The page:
[8,9], IKONOS [1,2], Quickbird [3,4], the Multi-angle Imaging Spectro-Radiometer
(MISR) [10], the Along Track Scanning Radiometers (ATSR-1, ATSR-2, AATSR)
[11], and the Compact High Resolution Imaging Spectrometer (CHRIS) [12, 13].
The "agility" of a pointable spacecraft varies from platform to platform, limiting
the number of images that may be imaged in a single pass over a ground target.
For instance, the MTI instrument was designed to acquire two images of a tasked
ground target, while the CHRIS instrument on the Project For On-Board Autonomy
(PROBA) mission is capable of collecting five images on a single overpass [13]. The
MISR instrument collects nine images, but does so by using nine cameras at fixed
angles rather than pointing a single camera. It is difficult to estimate the maximum
number of images that a particular sensor is capable of collecting during an overpass;
many factors are involved, including the slew rate of the platform under constraints
of maximal torque, the amount of on-board memory, data transfer rates, attitude
control procedures, and other overhead processing that is highly dependent on the
design of the image acquisition control software.
This dissertation focuses primarily on studying the feasibility of enhancement of
data from the MTI, which was designed to acquire two images for each scene of
interest. However, the experiments use simulated off-nadir imagery in order to have
control over the image registration and view angle parameters, as well as to provide
sufficient data for analysis. A detailed description of the MTI sensor follows in
Sect. 1.2. An overview of steps required to correctly apply resolution enhancement
algorithms to multi-look remotely-sensed images is given in Section 1.3. Subsequent
chapters will address the details of each processing step required.
Multispectral Thermal Imager: MTI
The Multispectral Thermal Imager (MTI) is a U.S. Department of Energy re­
search satellite with fifteen spectral bands, from the visible to the thermal in­
frared [8,9]. The MTI is a pushbroom sensor] i.e., it has linear detector arrays
oriented in the cross-track direction. The cross-track direction is perpendicular to
the direction of motion of the satellite. Each spectral band has its own linear detec­
tor array that is filtered to collect light in a desired spectral region. As the satellite
travels, a two-dimensional image is formed for each band, with a GSD in the crosstrack direction determined by the detector element size, the elevation of the satellite
above the ground, and the satellite look angle (discussed below); the GSD in the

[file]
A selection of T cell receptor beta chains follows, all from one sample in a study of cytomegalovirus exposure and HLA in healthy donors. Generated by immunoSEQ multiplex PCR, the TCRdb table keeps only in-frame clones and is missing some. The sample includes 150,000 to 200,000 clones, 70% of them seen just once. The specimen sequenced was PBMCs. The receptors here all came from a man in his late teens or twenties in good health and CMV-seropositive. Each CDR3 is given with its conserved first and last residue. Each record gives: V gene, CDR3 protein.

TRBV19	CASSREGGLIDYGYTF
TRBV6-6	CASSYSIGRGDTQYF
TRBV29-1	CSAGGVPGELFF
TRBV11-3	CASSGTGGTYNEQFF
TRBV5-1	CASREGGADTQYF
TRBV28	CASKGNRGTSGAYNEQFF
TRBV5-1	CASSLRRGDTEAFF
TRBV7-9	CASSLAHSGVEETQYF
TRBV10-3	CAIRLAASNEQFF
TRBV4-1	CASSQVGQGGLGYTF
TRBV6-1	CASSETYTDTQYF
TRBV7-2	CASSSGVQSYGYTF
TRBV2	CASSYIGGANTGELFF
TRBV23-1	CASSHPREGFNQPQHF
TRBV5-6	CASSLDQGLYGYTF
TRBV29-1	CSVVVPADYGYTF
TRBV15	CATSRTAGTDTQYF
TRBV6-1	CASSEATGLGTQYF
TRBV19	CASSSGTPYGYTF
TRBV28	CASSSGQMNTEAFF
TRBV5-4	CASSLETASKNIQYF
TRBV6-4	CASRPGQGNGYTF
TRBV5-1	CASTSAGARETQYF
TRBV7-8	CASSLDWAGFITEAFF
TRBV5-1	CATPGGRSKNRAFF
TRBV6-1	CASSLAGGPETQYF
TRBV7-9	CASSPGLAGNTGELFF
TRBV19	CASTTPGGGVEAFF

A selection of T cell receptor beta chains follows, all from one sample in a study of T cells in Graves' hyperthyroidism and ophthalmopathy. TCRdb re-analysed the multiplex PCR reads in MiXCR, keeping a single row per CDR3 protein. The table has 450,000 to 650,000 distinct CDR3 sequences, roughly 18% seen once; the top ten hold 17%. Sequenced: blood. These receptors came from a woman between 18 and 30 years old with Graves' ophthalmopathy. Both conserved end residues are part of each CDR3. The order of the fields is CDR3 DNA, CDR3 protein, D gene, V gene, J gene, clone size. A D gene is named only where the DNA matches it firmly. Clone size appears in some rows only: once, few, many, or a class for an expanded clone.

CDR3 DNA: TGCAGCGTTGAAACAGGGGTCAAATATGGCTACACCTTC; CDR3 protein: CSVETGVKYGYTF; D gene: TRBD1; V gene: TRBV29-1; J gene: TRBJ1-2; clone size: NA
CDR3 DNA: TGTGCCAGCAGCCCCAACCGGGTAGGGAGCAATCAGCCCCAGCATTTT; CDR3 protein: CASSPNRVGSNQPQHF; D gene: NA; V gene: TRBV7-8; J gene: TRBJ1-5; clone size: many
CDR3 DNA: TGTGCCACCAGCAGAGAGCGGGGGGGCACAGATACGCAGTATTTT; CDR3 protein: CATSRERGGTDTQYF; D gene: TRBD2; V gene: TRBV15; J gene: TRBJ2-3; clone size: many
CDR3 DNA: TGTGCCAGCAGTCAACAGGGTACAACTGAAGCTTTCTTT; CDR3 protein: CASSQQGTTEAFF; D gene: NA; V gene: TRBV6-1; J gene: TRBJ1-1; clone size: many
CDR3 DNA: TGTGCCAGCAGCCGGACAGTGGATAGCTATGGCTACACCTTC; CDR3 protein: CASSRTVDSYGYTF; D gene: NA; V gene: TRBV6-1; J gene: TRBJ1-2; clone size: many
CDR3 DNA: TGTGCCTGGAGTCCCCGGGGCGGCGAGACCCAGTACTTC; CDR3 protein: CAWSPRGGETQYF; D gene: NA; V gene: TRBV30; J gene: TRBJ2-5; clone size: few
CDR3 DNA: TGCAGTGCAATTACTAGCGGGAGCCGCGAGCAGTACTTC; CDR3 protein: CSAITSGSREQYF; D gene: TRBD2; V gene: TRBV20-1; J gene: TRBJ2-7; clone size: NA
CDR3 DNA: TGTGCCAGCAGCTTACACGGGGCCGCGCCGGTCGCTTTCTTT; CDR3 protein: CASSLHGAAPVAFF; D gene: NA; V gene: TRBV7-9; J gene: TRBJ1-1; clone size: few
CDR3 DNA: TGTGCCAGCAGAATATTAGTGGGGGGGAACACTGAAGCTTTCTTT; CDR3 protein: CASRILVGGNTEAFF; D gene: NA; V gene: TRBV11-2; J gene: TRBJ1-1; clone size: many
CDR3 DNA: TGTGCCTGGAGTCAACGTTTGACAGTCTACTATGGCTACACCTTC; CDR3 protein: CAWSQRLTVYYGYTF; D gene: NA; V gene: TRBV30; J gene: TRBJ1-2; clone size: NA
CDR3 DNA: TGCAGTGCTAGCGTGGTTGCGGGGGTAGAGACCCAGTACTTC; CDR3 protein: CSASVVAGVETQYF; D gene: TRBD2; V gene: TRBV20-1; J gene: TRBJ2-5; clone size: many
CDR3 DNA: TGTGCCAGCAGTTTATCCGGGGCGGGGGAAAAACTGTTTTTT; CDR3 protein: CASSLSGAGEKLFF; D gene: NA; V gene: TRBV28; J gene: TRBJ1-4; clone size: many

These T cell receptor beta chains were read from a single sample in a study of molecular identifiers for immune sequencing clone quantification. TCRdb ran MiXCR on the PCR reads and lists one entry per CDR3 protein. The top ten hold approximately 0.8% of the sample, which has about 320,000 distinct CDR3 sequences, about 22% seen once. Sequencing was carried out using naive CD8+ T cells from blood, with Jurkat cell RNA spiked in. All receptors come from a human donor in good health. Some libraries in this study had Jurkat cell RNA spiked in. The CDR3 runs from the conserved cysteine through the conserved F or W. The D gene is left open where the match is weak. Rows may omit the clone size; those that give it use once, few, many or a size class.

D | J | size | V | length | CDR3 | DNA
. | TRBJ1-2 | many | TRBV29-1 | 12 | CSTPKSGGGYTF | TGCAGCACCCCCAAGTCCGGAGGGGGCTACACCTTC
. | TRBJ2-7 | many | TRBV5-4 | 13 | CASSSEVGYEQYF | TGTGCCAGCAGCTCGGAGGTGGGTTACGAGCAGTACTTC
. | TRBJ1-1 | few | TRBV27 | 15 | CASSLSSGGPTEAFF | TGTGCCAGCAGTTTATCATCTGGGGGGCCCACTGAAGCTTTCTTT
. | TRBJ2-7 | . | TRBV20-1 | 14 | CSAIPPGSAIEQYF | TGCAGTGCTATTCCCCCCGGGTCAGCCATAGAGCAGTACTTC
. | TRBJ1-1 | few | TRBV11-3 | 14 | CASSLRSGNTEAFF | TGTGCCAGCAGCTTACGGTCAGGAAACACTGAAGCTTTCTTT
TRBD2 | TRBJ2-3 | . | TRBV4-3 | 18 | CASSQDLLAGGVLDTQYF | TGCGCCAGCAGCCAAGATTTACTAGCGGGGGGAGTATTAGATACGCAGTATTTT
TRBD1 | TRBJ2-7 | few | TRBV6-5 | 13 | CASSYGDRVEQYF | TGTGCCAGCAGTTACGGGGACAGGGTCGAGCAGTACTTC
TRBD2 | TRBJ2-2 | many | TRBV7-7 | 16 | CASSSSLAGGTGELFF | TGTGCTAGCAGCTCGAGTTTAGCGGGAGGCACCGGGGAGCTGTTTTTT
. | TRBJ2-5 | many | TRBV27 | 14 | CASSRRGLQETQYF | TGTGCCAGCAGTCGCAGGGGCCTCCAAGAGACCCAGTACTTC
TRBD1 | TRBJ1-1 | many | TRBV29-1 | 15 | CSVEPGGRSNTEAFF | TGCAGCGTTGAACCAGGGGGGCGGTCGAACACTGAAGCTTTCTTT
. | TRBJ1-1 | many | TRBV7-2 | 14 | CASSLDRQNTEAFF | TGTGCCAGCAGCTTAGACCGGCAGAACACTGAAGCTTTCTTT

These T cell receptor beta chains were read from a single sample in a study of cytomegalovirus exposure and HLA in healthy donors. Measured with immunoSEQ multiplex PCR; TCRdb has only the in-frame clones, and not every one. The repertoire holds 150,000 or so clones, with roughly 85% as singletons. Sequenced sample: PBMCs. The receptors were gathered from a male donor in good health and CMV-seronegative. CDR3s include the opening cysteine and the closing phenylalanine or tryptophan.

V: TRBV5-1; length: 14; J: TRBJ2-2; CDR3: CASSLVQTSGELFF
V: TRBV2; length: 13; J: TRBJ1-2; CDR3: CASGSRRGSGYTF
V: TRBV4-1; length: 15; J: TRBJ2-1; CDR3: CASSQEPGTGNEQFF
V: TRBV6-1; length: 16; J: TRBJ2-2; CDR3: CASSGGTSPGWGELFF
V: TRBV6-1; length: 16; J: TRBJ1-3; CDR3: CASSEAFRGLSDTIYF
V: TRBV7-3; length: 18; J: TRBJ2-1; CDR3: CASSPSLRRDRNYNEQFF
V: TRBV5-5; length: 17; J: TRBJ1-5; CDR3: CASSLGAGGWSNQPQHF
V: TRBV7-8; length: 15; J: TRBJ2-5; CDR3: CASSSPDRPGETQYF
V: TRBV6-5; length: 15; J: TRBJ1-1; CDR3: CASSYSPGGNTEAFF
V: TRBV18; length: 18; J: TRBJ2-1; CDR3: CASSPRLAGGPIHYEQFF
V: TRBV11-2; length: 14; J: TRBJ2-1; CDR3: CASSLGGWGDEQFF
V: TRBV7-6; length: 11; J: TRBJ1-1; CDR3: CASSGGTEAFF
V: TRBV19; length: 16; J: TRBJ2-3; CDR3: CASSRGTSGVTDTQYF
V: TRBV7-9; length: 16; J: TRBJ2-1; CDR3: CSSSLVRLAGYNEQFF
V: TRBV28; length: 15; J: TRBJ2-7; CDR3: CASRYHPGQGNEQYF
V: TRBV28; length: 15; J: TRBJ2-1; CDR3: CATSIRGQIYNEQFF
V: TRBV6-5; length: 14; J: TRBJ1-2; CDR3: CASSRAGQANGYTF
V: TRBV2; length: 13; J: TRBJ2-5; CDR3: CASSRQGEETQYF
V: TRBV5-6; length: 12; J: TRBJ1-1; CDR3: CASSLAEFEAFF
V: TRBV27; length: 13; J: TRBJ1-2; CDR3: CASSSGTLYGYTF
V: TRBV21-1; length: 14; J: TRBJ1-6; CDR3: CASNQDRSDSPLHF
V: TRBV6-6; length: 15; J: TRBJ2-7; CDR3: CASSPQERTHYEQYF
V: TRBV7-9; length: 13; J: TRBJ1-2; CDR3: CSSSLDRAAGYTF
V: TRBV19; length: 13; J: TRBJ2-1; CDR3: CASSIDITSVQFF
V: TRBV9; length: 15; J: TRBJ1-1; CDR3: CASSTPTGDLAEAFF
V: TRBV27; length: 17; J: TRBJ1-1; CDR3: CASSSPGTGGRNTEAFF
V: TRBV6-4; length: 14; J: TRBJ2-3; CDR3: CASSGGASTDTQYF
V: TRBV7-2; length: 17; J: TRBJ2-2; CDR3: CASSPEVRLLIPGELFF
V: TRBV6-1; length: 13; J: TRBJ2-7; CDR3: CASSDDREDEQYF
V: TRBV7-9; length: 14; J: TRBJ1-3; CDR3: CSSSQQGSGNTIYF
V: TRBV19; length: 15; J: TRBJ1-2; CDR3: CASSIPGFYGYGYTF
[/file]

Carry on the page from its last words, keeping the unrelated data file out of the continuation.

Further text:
along-track direction also depends on the detector integration time, and the speed
and pitch of the satellite motion. An illustration of the pushbroom sensor design is
shown in Fig. 1.1. For near-nadir images, the ground sample distance is approxi­
mately 5 meters for the visible and the near-infrared bands (bands A through D),
and 20 meters for the midwave and the thermal bands (bands E through O).
Figure 1.2 shows the layout of the MTI focal plane. The focal plane contains
three sensor chip assemblies (SCAs), each consisting of linear detector arrays for
each band. The purpose of multiple SCAs is to increase the crosstrack field of view
(nominally 12 km). The line detectors for the visible and near infrared (VNIR)
bands are located near the center of the focal plane where the optical quality is
highest. Each line detector has a delayed start time for readout, so that the 48
time T
time T + AT
Figure 1.1: Pushbroom sensor
images (3 SCAs, 16 line detectors each) are collected sequentially in time, about
4.5 seconds for all of the bands to acquire a 12 km by 12 km image [14], The
visible/NIR bands (A-D) are arranged in a staggered pattern to reduce crosstalk
and increase the signal-to-noise ratio. Also, there are redundant line detectors for
bands E to O. Both line detectors for band H are read out, resulting in an HI and
an H2 band. Bands E-G and I-O also have two line detectors apiece, but active and
inactive detectors are selected, resulting in only the active detectors being turned
on for a given image acquisition. In practice, one complete line detector is activated
to acquire each band, rather than picking and choosing detectors as shown here.
Nonetheless, the satellite does have that capability.
Active Pixel
Inactive Pixel
Bands E-G,
i r: 1 1 f n ! n n
f.l, i. 1
U.J.J -
1-0 layout
49.6 |jm
•t.i . a . r
L J . u : m . f l i l I.J
49.6 (jm
Bands A-D
12.4 ptn
Figure 1.2: Layout of the MTI focal plane
To increase the system's image acquisition flexibiUty, the MTI satellite has point­
ing capabilities, meaning that an image can be taken off to a side, forward, or behind
at a given look angle. Pointing allows the MTI to acquire a two-look image. First, an
image is taken with the camera pointing (almost) straight down at a target on the
Earth's surface. This image is called the nadir image. The target is usually located
some distance away from the satellite's orbital track in the cross-track direction,
so the nadir image look angle is not exactly zero; rather, it is as close to a nadir